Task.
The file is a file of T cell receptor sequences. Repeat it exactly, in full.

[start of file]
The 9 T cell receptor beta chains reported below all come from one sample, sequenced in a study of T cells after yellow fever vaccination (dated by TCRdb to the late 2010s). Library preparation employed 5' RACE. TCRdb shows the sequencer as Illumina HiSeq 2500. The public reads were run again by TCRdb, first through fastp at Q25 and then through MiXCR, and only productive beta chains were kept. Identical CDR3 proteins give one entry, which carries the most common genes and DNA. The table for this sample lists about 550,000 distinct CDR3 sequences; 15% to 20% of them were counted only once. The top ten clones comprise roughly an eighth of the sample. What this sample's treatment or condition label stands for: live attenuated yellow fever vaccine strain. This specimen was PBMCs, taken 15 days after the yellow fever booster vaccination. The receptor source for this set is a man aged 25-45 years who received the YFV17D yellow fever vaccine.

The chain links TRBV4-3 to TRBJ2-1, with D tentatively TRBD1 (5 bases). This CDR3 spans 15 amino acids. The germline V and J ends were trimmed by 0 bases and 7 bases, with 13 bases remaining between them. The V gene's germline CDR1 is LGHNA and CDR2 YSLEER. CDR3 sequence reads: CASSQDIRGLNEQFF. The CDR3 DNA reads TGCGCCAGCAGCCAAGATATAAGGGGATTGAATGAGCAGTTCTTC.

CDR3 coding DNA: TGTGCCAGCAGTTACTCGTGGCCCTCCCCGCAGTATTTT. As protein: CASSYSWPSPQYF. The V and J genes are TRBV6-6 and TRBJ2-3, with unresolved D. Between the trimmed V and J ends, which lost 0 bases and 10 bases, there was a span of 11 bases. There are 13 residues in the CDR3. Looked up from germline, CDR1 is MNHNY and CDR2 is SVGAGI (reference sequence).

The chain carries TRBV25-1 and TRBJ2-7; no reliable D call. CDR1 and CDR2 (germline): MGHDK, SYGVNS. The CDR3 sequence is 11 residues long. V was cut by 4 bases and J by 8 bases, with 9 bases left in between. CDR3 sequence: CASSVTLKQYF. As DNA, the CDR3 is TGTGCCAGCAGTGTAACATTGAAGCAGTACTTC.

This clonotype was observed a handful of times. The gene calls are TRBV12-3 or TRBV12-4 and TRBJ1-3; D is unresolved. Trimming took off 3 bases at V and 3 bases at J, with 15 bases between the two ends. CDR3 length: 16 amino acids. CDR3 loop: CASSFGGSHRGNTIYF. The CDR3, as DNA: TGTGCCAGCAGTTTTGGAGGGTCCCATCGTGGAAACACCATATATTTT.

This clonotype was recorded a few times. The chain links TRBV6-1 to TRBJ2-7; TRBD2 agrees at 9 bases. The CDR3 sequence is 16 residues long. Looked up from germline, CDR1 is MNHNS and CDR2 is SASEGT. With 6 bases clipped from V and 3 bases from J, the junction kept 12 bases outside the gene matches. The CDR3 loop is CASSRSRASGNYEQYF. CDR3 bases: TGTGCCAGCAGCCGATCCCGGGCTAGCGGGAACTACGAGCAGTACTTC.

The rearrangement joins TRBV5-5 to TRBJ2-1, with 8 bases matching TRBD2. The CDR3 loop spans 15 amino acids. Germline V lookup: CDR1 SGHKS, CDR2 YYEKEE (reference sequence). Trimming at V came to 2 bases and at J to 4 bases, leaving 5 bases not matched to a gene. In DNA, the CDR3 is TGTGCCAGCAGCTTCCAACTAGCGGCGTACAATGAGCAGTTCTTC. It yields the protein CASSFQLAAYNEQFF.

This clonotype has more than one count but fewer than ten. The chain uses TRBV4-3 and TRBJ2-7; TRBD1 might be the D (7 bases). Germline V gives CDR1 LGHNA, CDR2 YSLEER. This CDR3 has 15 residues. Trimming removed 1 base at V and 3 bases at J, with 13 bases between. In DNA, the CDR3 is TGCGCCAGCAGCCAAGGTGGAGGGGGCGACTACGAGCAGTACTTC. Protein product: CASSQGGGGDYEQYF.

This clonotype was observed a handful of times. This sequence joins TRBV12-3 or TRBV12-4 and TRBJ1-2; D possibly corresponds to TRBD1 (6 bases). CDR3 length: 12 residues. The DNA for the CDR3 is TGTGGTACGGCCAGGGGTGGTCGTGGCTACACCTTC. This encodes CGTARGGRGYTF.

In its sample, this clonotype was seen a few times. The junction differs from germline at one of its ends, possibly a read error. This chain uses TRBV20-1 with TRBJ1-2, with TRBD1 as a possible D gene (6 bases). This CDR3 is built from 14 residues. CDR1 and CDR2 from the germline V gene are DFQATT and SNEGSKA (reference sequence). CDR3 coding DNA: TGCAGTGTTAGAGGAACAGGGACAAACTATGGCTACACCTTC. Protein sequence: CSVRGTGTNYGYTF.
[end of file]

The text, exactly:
The 9 T cell receptor beta chains reported below all come from one sample, sequenced in a study of T cells after yellow fever vaccination (dated by TCRdb to the late 2010s). Library preparation employed 5' RACE. TCRdb shows the sequencer as Illumina HiSeq 2500. The public reads were run again by TCRdb, first through fastp at Q25 and then through MiXCR, and only productive beta chains were kept. Identical CDR3 proteins give one entry, which carries the most common genes and DNA. The table for this sample lists about 550,000 distinct CDR3 sequences; 15% to 20% of them were counted only once. The top ten clones comprise roughly an eighth of the sample. What this sample's treatment or condition label stands for: live attenuated yellow fever vaccine strain. This specimen was PBMCs, taken 15 days after the yellow fever booster vaccination. The receptor source for this set is a man aged 25-45 years who received the YFV17D yellow fever vaccine.

The chain links TRBV4-3 to TRBJ2-1, with D tentatively TRBD1 (5 bases). This CDR3 spans 15 amino acids. The germline V and J ends were trimmed by 0 bases and 7 bases, with 13 bases remaining between them. The V gene's germline CDR1 is LGHNA and CDR2 YSLEER. CDR3 sequence reads: CASSQDIRGLNEQFF. The CDR3 DNA reads TGCGCCAGCAGCCAAGATATAAGGGGATTGAATGAGCAGTTCTTC.

CDR3 coding DNA: TGTGCCAGCAGTTACTCGTGGCCCTCCCCGCAGTATTTT. As protein: CASSYSWPSPQYF. The V and J genes are TRBV6-6 and TRBJ2-3, with unresolved D. Between the trimmed V and J ends, which lost 0 bases and 10 bases, there was a span of 11 bases. There are 13 residues in the CDR3. Looked up from germline, CDR1 is MNHNY and CDR2 is SVGAGI (reference sequence).

The chain carries TRBV25-1 and TRBJ2-7; no reliable D call. CDR1 and CDR2 (germline): MGHDK, SYGVNS. The CDR3 sequence is 11 residues long. V was cut by 4 bases and J by 8 bases, with 9 bases left in between. CDR3 sequence: CASSVTLKQYF. As DNA, the CDR3 is TGTGCCAGCAGTGTAACATTGAAGCAGTACTTC.

This clonotype was observed a handful of times. The gene calls are TRBV12-3 or TRBV12-4 and TRBJ1-3; D is unresolved. Trimming took off 3 bases at V and 3 bases at J, with 15 bases between the two ends. CDR3 length: 16 amino acids. CDR3 loop: CASSFGGSHRGNTIYF. The CDR3, as DNA: TGTGCCAGCAGTTTTGGAGGGTCCCATCGTGGAAACACCATATATTTT.

This clonotype was recorded a few times. The chain links TRBV6-1 to TRBJ2-7; TRBD2 agrees at 9 bases. The CDR3 sequence is 16 residues long. Looked up from germline, CDR1 is MNHNS and CDR2 is SASEGT. With 6 bases clipped from V and 3 bases from J, the junction kept 12 bases outside the gene matches. The CDR3 loop is CASSRSRASGNYEQYF. CDR3 bases: TGTGCCAGCAGCCGATCCCGGGCTAGCGGGAACTACGAGCAGTACTTC.

The rearrangement joins TRBV5-5 to TRBJ2-1, with 8 bases matching TRBD2. The CDR3 loop spans 15 amino acids. Germline V lookup: CDR1 SGHKS, CDR2 YYEKEE (reference sequence). Trimming at V came to 2 bases and at J to 4 bases, leaving 5 bases not matched to a gene. In DNA, the CDR3 is TGTGCCAGCAGCTTCCAACTAGCGGCGTACAATGAGCAGTTCTTC. It yields the protein CASSFQLAAYNEQFF.

This clonotype has more than one count but fewer than ten. The chain uses TRBV4-3 and TRBJ2-7; TRBD1 might be the D (7 bases). Germline V gives CDR1 LGHNA, CDR2 YSLEER. This CDR3 has 15 residues. Trimming removed 1 base at V and 3 bases at J, with 13 bases between. In DNA, the CDR3 is TGCGCCAGCAGCCAAGGTGGAGGGGGCGACTACGAGCAGTACTTC. Protein product: CASSQGGGGDYEQYF.

This clonotype was observed a handful of times. This sequence joins TRBV12-3 or TRBV12-4 and TRBJ1-2; D possibly corresponds to TRBD1 (6 bases). CDR3 length: 12 residues. The DNA for the CDR3 is TGTGGTACGGCCAGGGGTGGTCGTGGCTACACCTTC. This encodes CGTARGGRGYTF.

In its sample, this clonotype was seen a few times. The junction differs from germline at one of its ends, possibly a read error. This chain uses TRBV20-1 with TRBJ1-2, with TRBD1 as a possible D gene (6 bases). This CDR3 is built from 14 residues. CDR1 and CDR2 from the germline V gene are DFQATT and SNEGSKA (reference sequence). CDR3 coding DNA: TGCAGTGTTAGAGGAACAGGGACAAACTATGGCTACACCTTC. Protein sequence: CSVRGTGTNYGYTF.